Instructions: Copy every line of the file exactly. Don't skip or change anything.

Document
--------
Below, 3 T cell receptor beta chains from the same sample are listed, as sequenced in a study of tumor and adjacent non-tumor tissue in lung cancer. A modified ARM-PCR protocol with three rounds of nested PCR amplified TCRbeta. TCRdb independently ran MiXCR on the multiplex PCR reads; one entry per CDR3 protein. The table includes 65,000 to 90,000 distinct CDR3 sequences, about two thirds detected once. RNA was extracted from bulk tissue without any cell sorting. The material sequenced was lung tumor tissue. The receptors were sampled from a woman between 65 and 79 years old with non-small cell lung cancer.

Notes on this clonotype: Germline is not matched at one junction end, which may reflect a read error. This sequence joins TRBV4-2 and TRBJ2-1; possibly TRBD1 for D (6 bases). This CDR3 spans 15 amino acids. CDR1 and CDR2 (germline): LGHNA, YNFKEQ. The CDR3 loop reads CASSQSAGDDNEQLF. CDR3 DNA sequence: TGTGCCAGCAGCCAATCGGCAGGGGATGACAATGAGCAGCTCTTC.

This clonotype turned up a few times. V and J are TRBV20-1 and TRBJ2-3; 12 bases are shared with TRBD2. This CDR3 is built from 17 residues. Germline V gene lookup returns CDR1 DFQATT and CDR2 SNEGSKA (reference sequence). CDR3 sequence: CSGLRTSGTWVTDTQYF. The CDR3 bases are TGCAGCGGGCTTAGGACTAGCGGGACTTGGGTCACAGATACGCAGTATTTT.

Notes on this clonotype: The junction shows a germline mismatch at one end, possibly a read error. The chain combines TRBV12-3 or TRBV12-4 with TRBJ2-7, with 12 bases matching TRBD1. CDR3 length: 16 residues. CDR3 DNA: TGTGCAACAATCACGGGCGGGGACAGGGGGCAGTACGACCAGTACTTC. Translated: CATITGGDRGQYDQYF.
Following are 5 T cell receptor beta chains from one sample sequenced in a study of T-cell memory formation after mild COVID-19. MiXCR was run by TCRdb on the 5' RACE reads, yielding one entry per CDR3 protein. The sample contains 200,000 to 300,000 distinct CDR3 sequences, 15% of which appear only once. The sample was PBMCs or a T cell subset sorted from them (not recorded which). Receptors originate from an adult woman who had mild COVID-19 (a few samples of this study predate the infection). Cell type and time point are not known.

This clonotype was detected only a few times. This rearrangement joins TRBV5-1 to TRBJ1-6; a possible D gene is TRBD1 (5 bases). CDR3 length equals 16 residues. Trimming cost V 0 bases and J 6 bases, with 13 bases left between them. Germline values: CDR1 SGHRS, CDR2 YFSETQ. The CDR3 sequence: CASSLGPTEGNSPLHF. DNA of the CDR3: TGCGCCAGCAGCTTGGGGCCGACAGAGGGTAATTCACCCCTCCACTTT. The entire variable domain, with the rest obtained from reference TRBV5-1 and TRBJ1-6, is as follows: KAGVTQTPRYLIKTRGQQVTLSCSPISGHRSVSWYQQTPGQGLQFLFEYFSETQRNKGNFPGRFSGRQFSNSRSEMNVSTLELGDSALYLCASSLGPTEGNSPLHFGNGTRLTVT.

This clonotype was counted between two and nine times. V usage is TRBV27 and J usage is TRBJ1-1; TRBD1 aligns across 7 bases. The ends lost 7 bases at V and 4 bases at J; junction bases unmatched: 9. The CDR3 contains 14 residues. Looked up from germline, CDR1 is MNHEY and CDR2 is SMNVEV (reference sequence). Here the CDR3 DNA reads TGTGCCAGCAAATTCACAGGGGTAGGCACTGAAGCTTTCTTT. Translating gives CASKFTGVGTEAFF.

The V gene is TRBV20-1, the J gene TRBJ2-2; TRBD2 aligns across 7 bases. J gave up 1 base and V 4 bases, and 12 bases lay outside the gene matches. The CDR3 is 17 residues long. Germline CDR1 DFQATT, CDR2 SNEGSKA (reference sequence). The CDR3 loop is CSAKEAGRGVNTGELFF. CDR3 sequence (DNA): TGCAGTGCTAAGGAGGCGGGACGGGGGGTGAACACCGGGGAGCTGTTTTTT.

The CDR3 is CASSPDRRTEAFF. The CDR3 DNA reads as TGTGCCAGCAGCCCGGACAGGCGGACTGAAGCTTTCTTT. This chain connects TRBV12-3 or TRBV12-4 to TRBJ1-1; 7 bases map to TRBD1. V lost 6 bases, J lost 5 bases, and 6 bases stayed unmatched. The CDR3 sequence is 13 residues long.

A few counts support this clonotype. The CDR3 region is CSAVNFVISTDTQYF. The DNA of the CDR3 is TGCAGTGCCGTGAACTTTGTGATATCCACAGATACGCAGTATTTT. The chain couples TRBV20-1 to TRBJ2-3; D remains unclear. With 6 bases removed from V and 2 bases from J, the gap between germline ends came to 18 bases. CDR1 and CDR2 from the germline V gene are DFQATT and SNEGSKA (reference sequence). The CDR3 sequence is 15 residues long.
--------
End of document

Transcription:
Below, 3 T cell receptor beta chains from the same sample are listed, as sequenced in a study of tumor and adjacent non-tumor tissue in lung cancer. A modified ARM-PCR protocol with three rounds of nested PCR amplified TCRbeta. TCRdb independently ran MiXCR on the multiplex PCR reads; one entry per CDR3 protein. The table includes 65,000 to 90,000 distinct CDR3 sequences, about two thirds detected once. RNA was extracted from bulk tissue without any cell sorting. The material sequenced was lung tumor tissue. The receptors were sampled from a woman between 65 and 79 years old with non-small cell lung cancer.

Notes on this clonotype: Germline is not matched at one junction end, which may reflect a read error. This sequence joins TRBV4-2 and TRBJ2-1; possibly TRBD1 for D (6 bases). This CDR3 spans 15 amino acids. CDR1 and CDR2 (germline): LGHNA, YNFKEQ. The CDR3 loop reads CASSQSAGDDNEQLF. CDR3 DNA sequence: TGTGCCAGCAGCCAATCGGCAGGGGATGACAATGAGCAGCTCTTC.

This clonotype turned up a few times. V and J are TRBV20-1 and TRBJ2-3; 12 bases are shared with TRBD2. This CDR3 is built from 17 residues. Germline V gene lookup returns CDR1 DFQATT and CDR2 SNEGSKA (reference sequence). CDR3 sequence: CSGLRTSGTWVTDTQYF. The CDR3 bases are TGCAGCGGGCTTAGGACTAGCGGGACTTGGGTCACAGATACGCAGTATTTT.

Notes on this clonotype: The junction shows a germline mismatch at one end, possibly a read error. The chain combines TRBV12-3 or TRBV12-4 with TRBJ2-7, with 12 bases matching TRBD1. CDR3 length: 16 residues. CDR3 DNA: TGTGCAACAATCACGGGCGGGGACAGGGGGCAGTACGACCAGTACTTC. Translated: CATITGGDRGQYDQYF.
Following are 5 T cell receptor beta chains from one sample sequenced in a study of T-cell memory formation after mild COVID-19. MiXCR was run by TCRdb on the 5' RACE reads, yielding one entry per CDR3 protein. The sample contains 200,000 to 300,000 distinct CDR3 sequences, 15% of which appear only once. The sample was PBMCs or a T cell subset sorted from them (not recorded which). Receptors originate from an adult woman who had mild COVID-19 (a few samples of this study predate the infection). Cell type and time point are not known.

This clonotype was detected only a few times. This rearrangement joins TRBV5-1 to TRBJ1-6; a possible D gene is TRBD1 (5 bases). CDR3 length equals 16 residues. Trimming cost V 0 bases and J 6 bases, with 13 bases left between them. Germline values: CDR1 SGHRS, CDR2 YFSETQ. The CDR3 sequence: CASSLGPTEGNSPLHF. DNA of the CDR3: TGCGCCAGCAGCTTGGGGCCGACAGAGGGTAATTCACCCCTCCACTTT. The entire variable domain, with the rest obtained from reference TRBV5-1 and TRBJ1-6, is as follows: KAGVTQTPRYLIKTRGQQVTLSCSPISGHRSVSWYQQTPGQGLQFLFEYFSETQRNKGNFPGRFSGRQFSNSRSEMNVSTLELGDSALYLCASSLGPTEGNSPLHFGNGTRLTVT.

This clonotype was counted between two and nine times. V usage is TRBV27 and J usage is TRBJ1-1; TRBD1 aligns across 7 bases. The ends lost 7 bases at V and 4 bases at J; junction bases unmatched: 9. The CDR3 contains 14 residues. Looked up from germline, CDR1 is MNHEY and CDR2 is SMNVEV (reference sequence). Here the CDR3 DNA reads TGTGCCAGCAAATTCACAGGGGTAGGCACTGAAGCTTTCTTT. Translating gives CASKFTGVGTEAFF.

The V gene is TRBV20-1, the J gene TRBJ2-2; TRBD2 aligns across 7 bases. J gave up 1 base and V 4 bases, and 12 bases lay outside the gene matches. The CDR3 is 17 residues long. Germline CDR1 DFQATT, CDR2 SNEGSKA (reference sequence). The CDR3 loop is CSAKEAGRGVNTGELFF. CDR3 sequence (DNA): TGCAGTGCTAAGGAGGCGGGACGGGGGGTGAACACCGGGGAGCTGTTTTTT.

The CDR3 is CASSPDRRTEAFF. The CDR3 DNA reads as TGTGCCAGCAGCCCGGACAGGCGGACTGAAGCTTTCTTT. This chain connects TRBV12-3 or TRBV12-4 to TRBJ1-1; 7 bases map to TRBD1. V lost 6 bases, J lost 5 bases, and 6 bases stayed unmatched. The CDR3 sequence is 13 residues long.

A few counts support this clonotype. The CDR3 region is CSAVNFVISTDTQYF. The DNA of the CDR3 is TGCAGTGCCGTGAACTTTGTGATATCCACAGATACGCAGTATTTT. The chain couples TRBV20-1 to TRBJ2-3; D remains unclear. With 6 bases removed from V and 2 bases from J, the gap between germline ends came to 18 bases. CDR1 and CDR2 from the germline V gene are DFQATT and SNEGSKA (reference sequence). The CDR3 sequence is 15 residues long.